Sharing a future in Asia

From 2 to 5 August 2007 the International Convention of Asia Scholars (ICAS) took place in the Kuala Lumpur Convention Centre, Malaysia. It was hosted, (under the aegis of the ICAS Secretariat), by the Institute of Occidental Studies and the Institute of the Malay World and Civilisation, both based at Universiti Kebangsaan Malaysia (UKM). The local host picked ‘Sharing a Future in Asia' as its overarching theme, alluding to Asia's brisk progress.

Paul van der Velde and Josine Stremmelaar

ICAS 2007 was the first time such a large scale event on the humanities and social sciences has taken place in Malaysia. "Yet the humanities and social sciences are critical areas of study especially to a multi-ethnic country like Malaysia", says host Datuk Prof. Shamsul AB. "They are the pivot of Malaysia's well-being... no amount of computers can help us stay together." He added that "it is high time that the social sciences are championed" [New Straits Times, 8 August 2007]. This is just one of the reasons why the ICAS Secretariat believes that it is imperative for ICAS to remain a travelling conference in Asia, drawing special attention to local dynamics of the country where the convention is held.


"Asia is often proclaimed as the fastest growing region in the world today, in spite of the fact that nearly a billion of its population is still living in poverty. Some social scientists feel that the rapid growth in Asia has perpetuated Asian "triumphalism" which denotes an overwhelming sense of optimism and bullishness in the region" [NST, 8 August 2007]. In his keynote address entitled Towards a Shared Future in Asia: Illusion or Emerging Reality?, Datuk Dr Abdul Rahman Embong (President of the Malaysian Social Sciences Association), was critical of this notion of Asian "triumphalism". "If we want to share a future in Asia, we have to share its problems too, says Abdul Rahman. "Before Asia can begin to blow its own trumpet, it must address critical issues taking place in its own backyard". Shamsul took this argument a step further by stating that Malaysia has "been disadvantaged by Asian "triumphalism". We have ‘made it' in some aspects. But in the process of 'making it', we have (prematurely) proclaimed that we are a developed country".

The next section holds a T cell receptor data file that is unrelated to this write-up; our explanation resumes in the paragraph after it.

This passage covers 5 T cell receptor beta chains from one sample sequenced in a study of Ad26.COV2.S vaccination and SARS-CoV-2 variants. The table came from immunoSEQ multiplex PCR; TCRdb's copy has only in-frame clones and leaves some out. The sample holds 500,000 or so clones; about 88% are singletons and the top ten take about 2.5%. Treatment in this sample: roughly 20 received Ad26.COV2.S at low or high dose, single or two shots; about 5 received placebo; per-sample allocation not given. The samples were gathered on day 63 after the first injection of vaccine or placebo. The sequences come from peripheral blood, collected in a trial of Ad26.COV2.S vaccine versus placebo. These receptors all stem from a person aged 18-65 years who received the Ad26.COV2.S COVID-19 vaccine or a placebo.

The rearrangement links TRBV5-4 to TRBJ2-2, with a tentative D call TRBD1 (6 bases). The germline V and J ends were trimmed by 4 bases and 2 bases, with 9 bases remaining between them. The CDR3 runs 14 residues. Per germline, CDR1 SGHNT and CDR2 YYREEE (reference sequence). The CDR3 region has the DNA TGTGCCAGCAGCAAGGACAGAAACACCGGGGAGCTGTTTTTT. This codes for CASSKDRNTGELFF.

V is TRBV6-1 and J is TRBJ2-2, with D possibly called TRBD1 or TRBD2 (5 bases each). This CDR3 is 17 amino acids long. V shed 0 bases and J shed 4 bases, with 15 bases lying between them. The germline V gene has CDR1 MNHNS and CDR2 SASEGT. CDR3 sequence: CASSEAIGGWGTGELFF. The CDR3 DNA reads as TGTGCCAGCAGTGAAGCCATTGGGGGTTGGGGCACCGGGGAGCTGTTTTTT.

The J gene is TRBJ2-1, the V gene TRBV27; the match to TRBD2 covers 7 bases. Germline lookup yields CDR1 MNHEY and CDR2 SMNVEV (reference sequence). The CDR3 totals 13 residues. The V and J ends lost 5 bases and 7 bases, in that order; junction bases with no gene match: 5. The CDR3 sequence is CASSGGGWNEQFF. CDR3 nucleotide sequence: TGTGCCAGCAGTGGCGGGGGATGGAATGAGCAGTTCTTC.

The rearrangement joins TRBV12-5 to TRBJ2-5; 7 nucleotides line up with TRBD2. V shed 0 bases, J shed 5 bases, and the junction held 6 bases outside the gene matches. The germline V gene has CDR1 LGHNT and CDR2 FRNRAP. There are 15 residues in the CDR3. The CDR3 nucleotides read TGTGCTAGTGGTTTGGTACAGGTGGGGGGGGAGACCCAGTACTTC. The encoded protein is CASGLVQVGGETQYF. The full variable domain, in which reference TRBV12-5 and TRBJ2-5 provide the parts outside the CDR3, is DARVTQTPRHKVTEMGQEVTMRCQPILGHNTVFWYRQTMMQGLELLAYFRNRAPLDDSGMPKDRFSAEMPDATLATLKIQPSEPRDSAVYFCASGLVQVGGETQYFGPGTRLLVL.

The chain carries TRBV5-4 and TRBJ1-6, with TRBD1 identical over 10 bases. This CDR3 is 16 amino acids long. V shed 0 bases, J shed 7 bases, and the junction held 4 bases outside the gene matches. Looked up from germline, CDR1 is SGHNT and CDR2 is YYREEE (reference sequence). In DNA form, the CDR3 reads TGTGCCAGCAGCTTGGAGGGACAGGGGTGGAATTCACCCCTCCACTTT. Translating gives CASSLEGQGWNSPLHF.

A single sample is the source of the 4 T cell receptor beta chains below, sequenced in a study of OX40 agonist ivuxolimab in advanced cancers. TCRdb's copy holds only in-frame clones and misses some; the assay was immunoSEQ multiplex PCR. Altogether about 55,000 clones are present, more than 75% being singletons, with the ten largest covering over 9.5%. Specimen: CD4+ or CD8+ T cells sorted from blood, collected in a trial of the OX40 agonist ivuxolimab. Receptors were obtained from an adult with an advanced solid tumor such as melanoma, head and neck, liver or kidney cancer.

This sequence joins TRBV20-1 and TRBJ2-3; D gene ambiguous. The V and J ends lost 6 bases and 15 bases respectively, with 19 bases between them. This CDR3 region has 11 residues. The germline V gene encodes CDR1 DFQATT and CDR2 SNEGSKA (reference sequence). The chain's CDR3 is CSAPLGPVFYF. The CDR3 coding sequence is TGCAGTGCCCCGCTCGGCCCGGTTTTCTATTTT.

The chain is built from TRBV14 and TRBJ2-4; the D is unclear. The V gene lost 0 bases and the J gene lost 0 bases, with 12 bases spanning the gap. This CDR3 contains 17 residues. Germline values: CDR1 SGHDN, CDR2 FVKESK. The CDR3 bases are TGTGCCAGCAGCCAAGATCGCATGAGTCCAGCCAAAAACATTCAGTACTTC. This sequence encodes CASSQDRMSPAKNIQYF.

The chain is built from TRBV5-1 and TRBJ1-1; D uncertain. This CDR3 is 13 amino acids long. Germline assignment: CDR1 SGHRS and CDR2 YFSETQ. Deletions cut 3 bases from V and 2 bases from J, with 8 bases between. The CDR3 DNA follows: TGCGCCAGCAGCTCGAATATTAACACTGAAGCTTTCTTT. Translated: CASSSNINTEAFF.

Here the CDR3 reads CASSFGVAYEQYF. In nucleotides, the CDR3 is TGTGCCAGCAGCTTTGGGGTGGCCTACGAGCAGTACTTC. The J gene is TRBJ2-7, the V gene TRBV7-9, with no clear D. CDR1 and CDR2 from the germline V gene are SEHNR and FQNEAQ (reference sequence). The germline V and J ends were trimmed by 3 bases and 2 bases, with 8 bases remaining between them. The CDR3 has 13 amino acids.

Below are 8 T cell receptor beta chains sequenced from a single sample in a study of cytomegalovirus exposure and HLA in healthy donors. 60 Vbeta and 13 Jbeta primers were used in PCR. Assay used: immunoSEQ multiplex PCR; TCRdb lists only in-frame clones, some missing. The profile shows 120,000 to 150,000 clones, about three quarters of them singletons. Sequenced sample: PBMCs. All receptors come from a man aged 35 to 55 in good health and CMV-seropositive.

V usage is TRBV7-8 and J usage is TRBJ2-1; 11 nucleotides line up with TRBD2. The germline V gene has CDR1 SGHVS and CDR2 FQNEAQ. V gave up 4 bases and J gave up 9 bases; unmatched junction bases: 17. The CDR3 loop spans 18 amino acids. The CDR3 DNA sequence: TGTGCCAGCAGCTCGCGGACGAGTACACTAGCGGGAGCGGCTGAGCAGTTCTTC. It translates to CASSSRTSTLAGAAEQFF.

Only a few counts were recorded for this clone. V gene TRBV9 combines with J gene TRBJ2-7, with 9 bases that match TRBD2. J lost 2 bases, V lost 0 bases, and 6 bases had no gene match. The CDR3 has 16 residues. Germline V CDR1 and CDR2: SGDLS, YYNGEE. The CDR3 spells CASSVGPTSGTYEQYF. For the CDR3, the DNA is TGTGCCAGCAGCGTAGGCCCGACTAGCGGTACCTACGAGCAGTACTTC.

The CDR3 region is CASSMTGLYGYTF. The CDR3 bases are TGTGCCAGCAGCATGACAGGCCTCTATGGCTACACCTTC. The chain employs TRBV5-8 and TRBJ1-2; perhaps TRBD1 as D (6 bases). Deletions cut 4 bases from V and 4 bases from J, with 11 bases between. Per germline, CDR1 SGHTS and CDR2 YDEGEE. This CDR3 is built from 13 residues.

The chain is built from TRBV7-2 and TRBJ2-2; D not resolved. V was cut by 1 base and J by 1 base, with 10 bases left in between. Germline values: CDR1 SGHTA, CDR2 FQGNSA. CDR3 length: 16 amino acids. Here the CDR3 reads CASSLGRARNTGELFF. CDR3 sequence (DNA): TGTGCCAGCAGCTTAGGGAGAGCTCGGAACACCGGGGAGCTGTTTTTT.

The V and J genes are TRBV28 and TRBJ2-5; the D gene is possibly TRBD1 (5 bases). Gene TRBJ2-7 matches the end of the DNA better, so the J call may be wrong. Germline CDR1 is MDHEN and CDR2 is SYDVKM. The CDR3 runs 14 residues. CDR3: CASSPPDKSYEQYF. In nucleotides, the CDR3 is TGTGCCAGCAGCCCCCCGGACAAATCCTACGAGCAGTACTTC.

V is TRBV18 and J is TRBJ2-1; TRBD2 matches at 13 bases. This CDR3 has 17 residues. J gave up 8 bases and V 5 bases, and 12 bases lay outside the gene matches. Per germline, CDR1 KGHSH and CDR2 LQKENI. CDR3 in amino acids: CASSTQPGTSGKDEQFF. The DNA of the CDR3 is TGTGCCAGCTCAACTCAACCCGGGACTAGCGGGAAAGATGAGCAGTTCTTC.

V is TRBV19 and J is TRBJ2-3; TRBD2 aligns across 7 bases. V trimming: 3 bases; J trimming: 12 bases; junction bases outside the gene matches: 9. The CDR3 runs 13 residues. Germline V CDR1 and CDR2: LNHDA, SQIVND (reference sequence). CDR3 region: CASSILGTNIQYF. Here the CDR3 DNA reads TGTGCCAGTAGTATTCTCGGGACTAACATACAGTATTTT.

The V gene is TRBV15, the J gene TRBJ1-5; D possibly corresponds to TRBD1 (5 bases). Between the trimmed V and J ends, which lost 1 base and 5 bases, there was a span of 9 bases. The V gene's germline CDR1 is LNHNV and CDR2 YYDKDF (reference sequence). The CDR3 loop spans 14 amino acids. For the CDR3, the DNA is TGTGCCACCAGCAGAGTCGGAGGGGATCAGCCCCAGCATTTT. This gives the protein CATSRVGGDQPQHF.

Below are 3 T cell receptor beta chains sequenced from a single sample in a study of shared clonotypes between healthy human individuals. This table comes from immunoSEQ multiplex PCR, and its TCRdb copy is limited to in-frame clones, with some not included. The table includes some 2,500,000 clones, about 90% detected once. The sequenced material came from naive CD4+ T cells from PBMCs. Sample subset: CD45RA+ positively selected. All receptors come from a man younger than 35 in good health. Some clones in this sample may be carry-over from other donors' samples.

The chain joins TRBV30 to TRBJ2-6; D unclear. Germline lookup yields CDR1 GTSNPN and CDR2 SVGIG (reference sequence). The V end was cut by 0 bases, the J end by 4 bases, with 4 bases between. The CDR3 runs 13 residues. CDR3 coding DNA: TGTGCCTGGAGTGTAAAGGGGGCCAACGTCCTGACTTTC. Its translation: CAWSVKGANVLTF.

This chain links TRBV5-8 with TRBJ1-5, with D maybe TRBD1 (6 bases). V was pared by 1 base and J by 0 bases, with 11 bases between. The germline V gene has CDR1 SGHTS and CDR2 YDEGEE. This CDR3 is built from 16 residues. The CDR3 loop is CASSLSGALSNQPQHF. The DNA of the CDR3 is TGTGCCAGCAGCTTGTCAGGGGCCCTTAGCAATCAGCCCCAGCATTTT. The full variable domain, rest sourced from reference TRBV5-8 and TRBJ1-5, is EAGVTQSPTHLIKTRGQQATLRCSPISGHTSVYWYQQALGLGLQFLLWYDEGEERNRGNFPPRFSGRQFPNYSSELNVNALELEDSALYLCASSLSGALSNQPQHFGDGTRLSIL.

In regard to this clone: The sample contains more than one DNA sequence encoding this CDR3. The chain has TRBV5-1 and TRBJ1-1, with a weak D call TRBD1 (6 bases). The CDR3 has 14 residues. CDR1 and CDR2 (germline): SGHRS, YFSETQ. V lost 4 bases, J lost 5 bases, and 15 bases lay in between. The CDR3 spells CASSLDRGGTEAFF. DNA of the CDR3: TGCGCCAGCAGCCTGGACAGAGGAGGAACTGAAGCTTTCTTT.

In his opening address Deputy Prime Minister Datuk Seri Najib Razak approached this topic pragmatically by stating that "This will require leadership and looking at Asia today, I don't doubt for a minute that leadership can be brought forth. What is needed is a serious and collective effort of Asian countries towards this end. Whether Asia will succeed in doing so, or whether we will continue to remain a continent united on a map, but not quite in reality, remains to be seen. Of course only time will tell. But all of you, scholars of Asia, can contribute towards the outcome of this question", he said. [NST online 6 September 2007].

Olympics of Asia studies

This debate and many other discussions took place in more than 300 different panels in 22 concurrent sessions convened during ICAS 5 which was dubbed by its local host Shamsul AB as the ‘Olympics of Asian studies'. The majority of the nearly 1500 participants were from the social sciences and humanities - scholars, researchers, graduate students and representatives of civil society at large - originating from over 50 countries. Interestingly, the interdisciplinary and interregional nature of the convention has drawn an increasing number of natural scientists from medical and health studies, environmentalists, and engineers whose research specialisations are in Asia. This is an important development for ICAS, as we can only start working towards solutions for global problems by transcending borders and widening our focus.

We hope this trend will be strengthened at ICAS 6. The next torch-bearer is Chungnam National University and its Centre for Asian Regional Studies (CARS) in Daejeon Metropolitan City in South Korea. Daejeon boasts more than one hundred institutes focussing on a wide variety of applied sciences. Daejeon is the capital of science in the heart of the Korean peninsula. It is a major communication and transportation hub with a one-hour bullet train link to the international airport near Seoul. Daejeon merges its long history of culture and tradition with leading research in science and technology. The intruiging intersection of technology and human sciences has been a decisive factor in why Daejeon was chosen above two other cities in Korea to be the next venue of ICAS. For the ICAS Secretariat Daejeon is the embodiment of a trend which was already sensed at ICAS 5 in Kuala Lumpur: the increasing awareness of the interconnectedness of all sciences.